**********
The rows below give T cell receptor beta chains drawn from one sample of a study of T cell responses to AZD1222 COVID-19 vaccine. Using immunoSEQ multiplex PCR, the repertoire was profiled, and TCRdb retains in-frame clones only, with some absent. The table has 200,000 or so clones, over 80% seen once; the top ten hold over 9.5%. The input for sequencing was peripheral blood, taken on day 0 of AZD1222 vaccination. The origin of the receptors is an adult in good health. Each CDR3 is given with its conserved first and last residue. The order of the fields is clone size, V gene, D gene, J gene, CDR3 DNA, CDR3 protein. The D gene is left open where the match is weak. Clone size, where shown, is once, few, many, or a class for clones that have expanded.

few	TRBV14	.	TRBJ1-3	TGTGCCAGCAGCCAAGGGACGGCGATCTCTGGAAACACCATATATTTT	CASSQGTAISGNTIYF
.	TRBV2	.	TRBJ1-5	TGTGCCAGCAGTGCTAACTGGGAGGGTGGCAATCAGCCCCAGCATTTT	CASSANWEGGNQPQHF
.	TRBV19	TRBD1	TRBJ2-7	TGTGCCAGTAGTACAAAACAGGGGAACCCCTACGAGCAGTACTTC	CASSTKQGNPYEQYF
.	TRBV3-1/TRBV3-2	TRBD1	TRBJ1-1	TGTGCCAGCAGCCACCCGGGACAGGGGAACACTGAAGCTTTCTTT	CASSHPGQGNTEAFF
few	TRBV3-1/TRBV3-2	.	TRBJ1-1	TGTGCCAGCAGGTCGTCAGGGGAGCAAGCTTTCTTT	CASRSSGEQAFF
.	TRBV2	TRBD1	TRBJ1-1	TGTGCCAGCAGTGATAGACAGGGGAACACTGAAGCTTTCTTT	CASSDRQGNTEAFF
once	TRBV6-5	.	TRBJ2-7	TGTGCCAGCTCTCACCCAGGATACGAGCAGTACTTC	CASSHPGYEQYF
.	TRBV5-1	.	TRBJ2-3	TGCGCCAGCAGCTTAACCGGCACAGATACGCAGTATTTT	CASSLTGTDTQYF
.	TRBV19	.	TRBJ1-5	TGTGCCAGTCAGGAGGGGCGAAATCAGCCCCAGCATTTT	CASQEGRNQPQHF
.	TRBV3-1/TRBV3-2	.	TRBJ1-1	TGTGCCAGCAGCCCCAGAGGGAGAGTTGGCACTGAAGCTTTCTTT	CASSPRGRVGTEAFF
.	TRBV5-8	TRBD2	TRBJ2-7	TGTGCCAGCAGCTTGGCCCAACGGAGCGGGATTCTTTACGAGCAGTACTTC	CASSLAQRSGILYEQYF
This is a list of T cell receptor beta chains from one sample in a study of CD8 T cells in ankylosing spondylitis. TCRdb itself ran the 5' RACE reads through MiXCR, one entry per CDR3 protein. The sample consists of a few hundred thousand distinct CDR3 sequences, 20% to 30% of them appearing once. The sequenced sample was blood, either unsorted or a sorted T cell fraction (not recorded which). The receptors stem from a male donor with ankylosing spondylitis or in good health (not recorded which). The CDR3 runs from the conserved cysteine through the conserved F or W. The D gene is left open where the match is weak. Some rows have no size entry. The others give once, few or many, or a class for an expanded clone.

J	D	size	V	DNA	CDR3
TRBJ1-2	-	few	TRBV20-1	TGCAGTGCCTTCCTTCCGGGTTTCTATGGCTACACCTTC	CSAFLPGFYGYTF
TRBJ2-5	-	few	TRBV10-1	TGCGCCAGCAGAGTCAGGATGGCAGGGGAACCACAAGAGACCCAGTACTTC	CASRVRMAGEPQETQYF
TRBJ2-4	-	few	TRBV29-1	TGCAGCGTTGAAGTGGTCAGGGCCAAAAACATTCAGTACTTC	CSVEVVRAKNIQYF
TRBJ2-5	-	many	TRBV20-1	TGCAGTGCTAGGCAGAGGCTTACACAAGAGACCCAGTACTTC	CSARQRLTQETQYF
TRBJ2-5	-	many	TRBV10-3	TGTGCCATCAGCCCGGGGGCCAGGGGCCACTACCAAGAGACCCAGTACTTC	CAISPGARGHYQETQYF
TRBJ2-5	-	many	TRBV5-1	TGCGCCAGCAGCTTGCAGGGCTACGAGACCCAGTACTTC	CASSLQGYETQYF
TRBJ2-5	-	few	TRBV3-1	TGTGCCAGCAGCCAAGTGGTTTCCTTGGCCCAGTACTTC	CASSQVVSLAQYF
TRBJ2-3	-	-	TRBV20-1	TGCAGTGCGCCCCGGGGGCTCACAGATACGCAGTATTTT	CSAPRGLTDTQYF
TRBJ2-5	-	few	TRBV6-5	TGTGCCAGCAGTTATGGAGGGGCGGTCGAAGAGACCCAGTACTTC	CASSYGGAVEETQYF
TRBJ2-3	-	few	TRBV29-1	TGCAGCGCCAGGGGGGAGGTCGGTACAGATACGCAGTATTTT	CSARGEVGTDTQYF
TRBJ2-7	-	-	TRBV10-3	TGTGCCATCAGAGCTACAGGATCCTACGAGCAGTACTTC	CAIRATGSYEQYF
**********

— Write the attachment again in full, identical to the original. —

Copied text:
The rows below give T cell receptor beta chains drawn from one sample of a study of T cell responses to AZD1222 COVID-19 vaccine. Using immunoSEQ multiplex PCR, the repertoire was profiled, and TCRdb retains in-frame clones only, with some absent. The table has 200,000 or so clones, over 80% seen once; the top ten hold over 9.5%. The input for sequencing was peripheral blood, taken on day 0 of AZD1222 vaccination. The origin of the receptors is an adult in good health. Each CDR3 is given with its conserved first and last residue. The order of the fields is clone size, V gene, D gene, J gene, CDR3 DNA, CDR3 protein. The D gene is left open where the match is weak. Clone size, where shown, is once, few, many, or a class for clones that have expanded.

few	TRBV14	.	TRBJ1-3	TGTGCCAGCAGCCAAGGGACGGCGATCTCTGGAAACACCATATATTTT	CASSQGTAISGNTIYF
.	TRBV2	.	TRBJ1-5	TGTGCCAGCAGTGCTAACTGGGAGGGTGGCAATCAGCCCCAGCATTTT	CASSANWEGGNQPQHF
.	TRBV19	TRBD1	TRBJ2-7	TGTGCCAGTAGTACAAAACAGGGGAACCCCTACGAGCAGTACTTC	CASSTKQGNPYEQYF
.	TRBV3-1/TRBV3-2	TRBD1	TRBJ1-1	TGTGCCAGCAGCCACCCGGGACAGGGGAACACTGAAGCTTTCTTT	CASSHPGQGNTEAFF
few	TRBV3-1/TRBV3-2	.	TRBJ1-1	TGTGCCAGCAGGTCGTCAGGGGAGCAAGCTTTCTTT	CASRSSGEQAFF
.	TRBV2	TRBD1	TRBJ1-1	TGTGCCAGCAGTGATAGACAGGGGAACACTGAAGCTTTCTTT	CASSDRQGNTEAFF
once	TRBV6-5	.	TRBJ2-7	TGTGCCAGCTCTCACCCAGGATACGAGCAGTACTTC	CASSHPGYEQYF
.	TRBV5-1	.	TRBJ2-3	TGCGCCAGCAGCTTAACCGGCACAGATACGCAGTATTTT	CASSLTGTDTQYF
.	TRBV19	.	TRBJ1-5	TGTGCCAGTCAGGAGGGGCGAAATCAGCCCCAGCATTTT	CASQEGRNQPQHF
.	TRBV3-1/TRBV3-2	.	TRBJ1-1	TGTGCCAGCAGCCCCAGAGGGAGAGTTGGCACTGAAGCTTTCTTT	CASSPRGRVGTEAFF
.	TRBV5-8	TRBD2	TRBJ2-7	TGTGCCAGCAGCTTGGCCCAACGGAGCGGGATTCTTTACGAGCAGTACTTC	CASSLAQRSGILYEQYF
This is a list of T cell receptor beta chains from one sample in a study of CD8 T cells in ankylosing spondylitis. TCRdb itself ran the 5' RACE reads through MiXCR, one entry per CDR3 protein. The sample consists of a few hundred thousand distinct CDR3 sequences, 20% to 30% of them appearing once. The sequenced sample was blood, either unsorted or a sorted T cell fraction (not recorded which). The receptors stem from a male donor with ankylosing spondylitis or in good health (not recorded which). The CDR3 runs from the conserved cysteine through the conserved F or W. The D gene is left open where the match is weak. Some rows have no size entry. The others give once, few or many, or a class for an expanded clone.

J	D	size	V	DNA	CDR3
TRBJ1-2	-	few	TRBV20-1	TGCAGTGCCTTCCTTCCGGGTTTCTATGGCTACACCTTC	CSAFLPGFYGYTF
TRBJ2-5	-	few	TRBV10-1	TGCGCCAGCAGAGTCAGGATGGCAGGGGAACCACAAGAGACCCAGTACTTC	CASRVRMAGEPQETQYF
TRBJ2-4	-	few	TRBV29-1	TGCAGCGTTGAAGTGGTCAGGGCCAAAAACATTCAGTACTTC	CSVEVVRAKNIQYF
TRBJ2-5	-	many	TRBV20-1	TGCAGTGCTAGGCAGAGGCTTACACAAGAGACCCAGTACTTC	CSARQRLTQETQYF
TRBJ2-5	-	many	TRBV10-3	TGTGCCATCAGCCCGGGGGCCAGGGGCCACTACCAAGAGACCCAGTACTTC	CAISPGARGHYQETQYF
TRBJ2-5	-	many	TRBV5-1	TGCGCCAGCAGCTTGCAGGGCTACGAGACCCAGTACTTC	CASSLQGYETQYF
TRBJ2-5	-	few	TRBV3-1	TGTGCCAGCAGCCAAGTGGTTTCCTTGGCCCAGTACTTC	CASSQVVSLAQYF
TRBJ2-3	-	-	TRBV20-1	TGCAGTGCGCCCCGGGGGCTCACAGATACGCAGTATTTT	CSAPRGLTDTQYF
TRBJ2-5	-	few	TRBV6-5	TGTGCCAGCAGTTATGGAGGGGCGGTCGAAGAGACCCAGTACTTC	CASSYGGAVEETQYF
TRBJ2-3	-	few	TRBV29-1	TGCAGCGCCAGGGGGGAGGTCGGTACAGATACGCAGTATTTT	CSARGEVGTDTQYF
TRBJ2-7	-	-	TRBV10-3	TGTGCCATCAGAGCTACAGGATCCTACGAGCAGTACTTC	CAIRATGSYEQYF